Malaysia welcomes foreign investments, especially those involving activities that support the policies identified in The Third Industrial Master Plan 2006– 2020. Activities such as research and development, product design, distribution and marketing, or which promote productivity-generated growth such as those involving usage of high technology (automation/robotizing), emphasizing knowledge and capital-intensive manufacturing, applying new technology, innovation, best management practices and more efficient usage of resources.
The Ministry of International Trade and Industry (MITI) is usually the first ministry encountered or approached by foreign investors. MITI and its agencies regularly organize seminars, roadshows or exhibitions in foreign countries to update investors on the government’s current policies, incentives, facilities and support services available, as well as to highlight business opportunities available in Malaysia. MITI and its agencies have offices in many foreign countries.
Malaysia, however, does not have a centralized department dealing with all matters relating to the regulation of foreign investors or foreign investments. Foreign investments are subject to the supervision or approval by the regulatory and approving bodies or authorities that oversee the relevant industries, just as for local investments.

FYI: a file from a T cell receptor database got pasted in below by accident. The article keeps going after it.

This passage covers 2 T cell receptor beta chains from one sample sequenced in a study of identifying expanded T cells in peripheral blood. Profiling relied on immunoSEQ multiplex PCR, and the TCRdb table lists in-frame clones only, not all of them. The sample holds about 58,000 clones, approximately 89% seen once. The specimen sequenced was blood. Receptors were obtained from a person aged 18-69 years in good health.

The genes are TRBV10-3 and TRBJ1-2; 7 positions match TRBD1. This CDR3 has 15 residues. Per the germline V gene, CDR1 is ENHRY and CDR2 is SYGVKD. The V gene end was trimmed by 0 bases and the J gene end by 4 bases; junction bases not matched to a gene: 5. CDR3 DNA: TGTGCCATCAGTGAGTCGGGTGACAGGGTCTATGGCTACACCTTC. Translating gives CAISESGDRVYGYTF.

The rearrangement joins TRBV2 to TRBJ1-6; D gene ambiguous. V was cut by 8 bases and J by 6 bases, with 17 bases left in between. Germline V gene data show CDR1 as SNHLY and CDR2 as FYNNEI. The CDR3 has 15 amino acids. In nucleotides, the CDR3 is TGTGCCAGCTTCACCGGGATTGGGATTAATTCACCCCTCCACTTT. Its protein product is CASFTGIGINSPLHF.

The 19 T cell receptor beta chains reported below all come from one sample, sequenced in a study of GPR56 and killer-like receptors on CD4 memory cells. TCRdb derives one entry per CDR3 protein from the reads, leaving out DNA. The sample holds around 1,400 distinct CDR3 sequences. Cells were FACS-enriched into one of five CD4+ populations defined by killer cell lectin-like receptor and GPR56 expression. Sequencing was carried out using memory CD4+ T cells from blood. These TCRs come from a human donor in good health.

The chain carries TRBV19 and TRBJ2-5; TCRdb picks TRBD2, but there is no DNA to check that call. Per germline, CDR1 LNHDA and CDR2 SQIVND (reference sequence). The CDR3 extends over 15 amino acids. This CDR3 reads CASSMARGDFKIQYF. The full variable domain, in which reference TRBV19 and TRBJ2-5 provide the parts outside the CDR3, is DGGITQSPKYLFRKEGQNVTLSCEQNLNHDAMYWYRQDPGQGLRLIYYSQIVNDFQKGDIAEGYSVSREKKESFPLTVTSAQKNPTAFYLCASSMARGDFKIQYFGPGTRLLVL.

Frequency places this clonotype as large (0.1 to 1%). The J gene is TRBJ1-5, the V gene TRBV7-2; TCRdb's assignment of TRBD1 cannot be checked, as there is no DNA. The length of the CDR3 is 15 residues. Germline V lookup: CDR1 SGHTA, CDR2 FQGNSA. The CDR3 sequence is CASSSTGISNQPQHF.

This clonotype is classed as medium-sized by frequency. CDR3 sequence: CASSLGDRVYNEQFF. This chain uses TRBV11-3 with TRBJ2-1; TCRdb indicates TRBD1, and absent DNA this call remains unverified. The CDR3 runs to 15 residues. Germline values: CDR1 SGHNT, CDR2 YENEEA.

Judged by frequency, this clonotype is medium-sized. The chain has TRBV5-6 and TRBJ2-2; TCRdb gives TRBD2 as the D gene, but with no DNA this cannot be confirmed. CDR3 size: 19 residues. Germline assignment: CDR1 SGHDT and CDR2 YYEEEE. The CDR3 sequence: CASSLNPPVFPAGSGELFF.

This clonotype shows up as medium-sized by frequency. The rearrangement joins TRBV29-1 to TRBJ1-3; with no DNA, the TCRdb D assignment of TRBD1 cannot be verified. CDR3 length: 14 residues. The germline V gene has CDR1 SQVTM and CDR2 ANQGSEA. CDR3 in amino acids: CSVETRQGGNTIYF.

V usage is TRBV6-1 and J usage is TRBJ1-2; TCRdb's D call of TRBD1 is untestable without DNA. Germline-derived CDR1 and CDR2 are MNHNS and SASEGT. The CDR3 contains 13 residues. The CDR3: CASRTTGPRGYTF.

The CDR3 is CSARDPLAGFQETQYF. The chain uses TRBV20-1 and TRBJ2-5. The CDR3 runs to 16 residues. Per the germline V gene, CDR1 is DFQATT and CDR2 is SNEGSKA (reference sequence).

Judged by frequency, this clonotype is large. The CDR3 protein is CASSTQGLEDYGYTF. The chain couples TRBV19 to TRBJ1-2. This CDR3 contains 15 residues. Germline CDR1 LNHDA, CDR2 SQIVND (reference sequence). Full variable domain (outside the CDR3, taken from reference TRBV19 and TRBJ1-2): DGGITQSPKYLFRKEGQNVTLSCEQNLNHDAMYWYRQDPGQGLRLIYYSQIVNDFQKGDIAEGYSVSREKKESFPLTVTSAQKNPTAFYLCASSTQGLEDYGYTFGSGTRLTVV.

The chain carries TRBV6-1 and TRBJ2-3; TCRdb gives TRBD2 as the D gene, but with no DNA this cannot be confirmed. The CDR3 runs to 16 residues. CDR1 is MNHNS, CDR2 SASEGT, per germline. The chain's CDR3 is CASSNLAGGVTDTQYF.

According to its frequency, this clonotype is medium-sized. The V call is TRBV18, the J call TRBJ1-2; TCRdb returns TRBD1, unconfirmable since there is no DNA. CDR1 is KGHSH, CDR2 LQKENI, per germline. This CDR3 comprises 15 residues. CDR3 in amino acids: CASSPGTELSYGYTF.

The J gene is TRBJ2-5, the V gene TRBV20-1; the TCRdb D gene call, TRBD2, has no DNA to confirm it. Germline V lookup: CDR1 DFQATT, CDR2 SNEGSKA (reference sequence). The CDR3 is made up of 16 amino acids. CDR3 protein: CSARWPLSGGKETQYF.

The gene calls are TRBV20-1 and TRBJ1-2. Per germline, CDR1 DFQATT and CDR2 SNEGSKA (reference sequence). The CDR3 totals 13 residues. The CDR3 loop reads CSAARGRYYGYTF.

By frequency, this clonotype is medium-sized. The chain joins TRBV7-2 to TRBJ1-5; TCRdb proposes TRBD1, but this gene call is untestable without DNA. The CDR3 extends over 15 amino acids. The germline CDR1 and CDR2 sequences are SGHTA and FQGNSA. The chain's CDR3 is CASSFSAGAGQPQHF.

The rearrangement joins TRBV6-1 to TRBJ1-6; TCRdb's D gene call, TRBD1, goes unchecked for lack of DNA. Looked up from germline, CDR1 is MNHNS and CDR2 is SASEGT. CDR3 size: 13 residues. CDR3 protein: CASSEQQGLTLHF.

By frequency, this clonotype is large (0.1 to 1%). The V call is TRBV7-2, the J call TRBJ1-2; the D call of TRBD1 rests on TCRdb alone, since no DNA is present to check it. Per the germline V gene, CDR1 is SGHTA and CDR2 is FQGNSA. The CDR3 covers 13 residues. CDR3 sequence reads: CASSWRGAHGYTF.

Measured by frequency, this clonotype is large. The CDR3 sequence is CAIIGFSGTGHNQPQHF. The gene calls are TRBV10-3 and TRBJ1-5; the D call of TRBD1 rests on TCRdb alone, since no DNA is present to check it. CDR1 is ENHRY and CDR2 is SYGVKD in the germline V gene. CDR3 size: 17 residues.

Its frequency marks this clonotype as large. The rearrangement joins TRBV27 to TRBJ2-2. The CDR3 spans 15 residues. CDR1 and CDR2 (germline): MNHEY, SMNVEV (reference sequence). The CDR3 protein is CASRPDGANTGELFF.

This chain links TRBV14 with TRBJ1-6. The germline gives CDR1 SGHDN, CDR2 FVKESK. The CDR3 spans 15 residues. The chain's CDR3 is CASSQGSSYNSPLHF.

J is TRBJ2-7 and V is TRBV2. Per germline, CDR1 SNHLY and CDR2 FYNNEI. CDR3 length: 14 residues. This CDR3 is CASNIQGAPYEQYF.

MITI and its agencies focus more on manufacturing activities. One of its agencies, the Malaysian Industrial Development Authority, as part of its regular functions, has been assigned the task of evaluating applications for incentives provided under the Promotion of Investments Act 1986 and application of manufacturing licenses under the Industrial Coordination Act 1975.
Franchising businesses, for example, are subject to the supervision of the Ministry of Entrepreneur Development while shipping, transport and logistic businesses are subject to the Ministry of Transport. For a business that is not subject to the scrutiny of any specific authority, the Foreign Investment Committee (FIC) will be the regulatory body. The FIC has issued various guidelines and circulars through the years which cover two main areas: the acquisition of interests, mergers and takeovers by local and foreign interests; and the acquisition of properties by local and foreign interests.
Foreign investments are generally subject to a cap on foreign shareholdings. The cap varies according to industries but generally it was 30 per cent, with a minimum of 30 per cent shareholding by Bumiputera or indigenous people and the rest by Malaysians.